Iraq: The Change In Narrative
By Pejman Yousefzadeh Posted in Iraq | War — Comments (4) / Email this page » / Leave a comment »
Today brings us this good news:
Iraqi Prime Minister Nouri al-Maliki said yesterday that sectarian violence had dropped dramatically, and that he was considering a partial amnesty for detainees who had been "deceived" into joining the insurgency.
Mr Maliki said that "terrorist acts" including car bombings and suicide attacks had dropped by 77 percent from last year's high, and that Sunni-Shia violence is "closed now."
The Iraqi leader also said that 7,000 families had returned to Baghdad and other areas, without giving a time frame.
The prime minister's remarks are broadly in line with statements by US commanders claiming that the radical al-Qaeda network, believed to be the main perpetrator of attacks on Shia civilians which then provoke backlashes, has lost its footholds in the capital.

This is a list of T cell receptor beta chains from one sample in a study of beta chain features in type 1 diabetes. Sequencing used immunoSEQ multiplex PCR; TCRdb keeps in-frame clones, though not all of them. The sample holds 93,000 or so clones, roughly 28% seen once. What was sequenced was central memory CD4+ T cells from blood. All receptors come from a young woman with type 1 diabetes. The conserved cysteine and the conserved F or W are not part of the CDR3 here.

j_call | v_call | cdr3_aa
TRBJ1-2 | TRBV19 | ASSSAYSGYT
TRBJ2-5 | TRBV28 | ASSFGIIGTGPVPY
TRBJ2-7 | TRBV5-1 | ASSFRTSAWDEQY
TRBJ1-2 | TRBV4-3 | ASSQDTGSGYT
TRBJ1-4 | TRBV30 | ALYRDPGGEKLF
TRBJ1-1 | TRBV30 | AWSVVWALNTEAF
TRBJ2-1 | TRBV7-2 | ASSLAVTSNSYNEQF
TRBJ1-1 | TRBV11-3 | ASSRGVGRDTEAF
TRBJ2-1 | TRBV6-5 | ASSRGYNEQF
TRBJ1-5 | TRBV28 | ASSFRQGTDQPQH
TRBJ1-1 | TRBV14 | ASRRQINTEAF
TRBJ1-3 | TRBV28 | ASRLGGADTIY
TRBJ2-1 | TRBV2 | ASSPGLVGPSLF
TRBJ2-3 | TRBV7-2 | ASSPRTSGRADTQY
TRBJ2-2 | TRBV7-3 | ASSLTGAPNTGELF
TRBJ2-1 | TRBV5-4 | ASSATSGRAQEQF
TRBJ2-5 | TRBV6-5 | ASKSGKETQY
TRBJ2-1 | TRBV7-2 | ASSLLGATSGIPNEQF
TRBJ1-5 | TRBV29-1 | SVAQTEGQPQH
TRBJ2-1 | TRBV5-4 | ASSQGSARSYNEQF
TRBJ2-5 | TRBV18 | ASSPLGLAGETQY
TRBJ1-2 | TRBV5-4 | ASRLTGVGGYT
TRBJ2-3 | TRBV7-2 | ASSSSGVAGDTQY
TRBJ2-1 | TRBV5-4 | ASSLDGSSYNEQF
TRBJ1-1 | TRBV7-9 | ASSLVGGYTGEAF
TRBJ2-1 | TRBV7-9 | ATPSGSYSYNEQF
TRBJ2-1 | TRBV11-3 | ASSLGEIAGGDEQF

US military fatalities also dropped dramatically in September and October, and according to several tallies civilian deaths are down as well, although complete data on the latter is hard to come by.
Iraqi civilians in Baghdad have also said that it is much safer to move around the capital in recent months than in most of the past year, and have said that in some cases refugees are returning to mixed-sectarian districts from which they had been driven by threats from militias and insurgent groups.
There remain significant challenges, as the article goes on to point out. No one thinks or should think that we are out of the woods yet. But notice that tales of death and destruction in Iraq no longer lead the news. That alone should tell us something.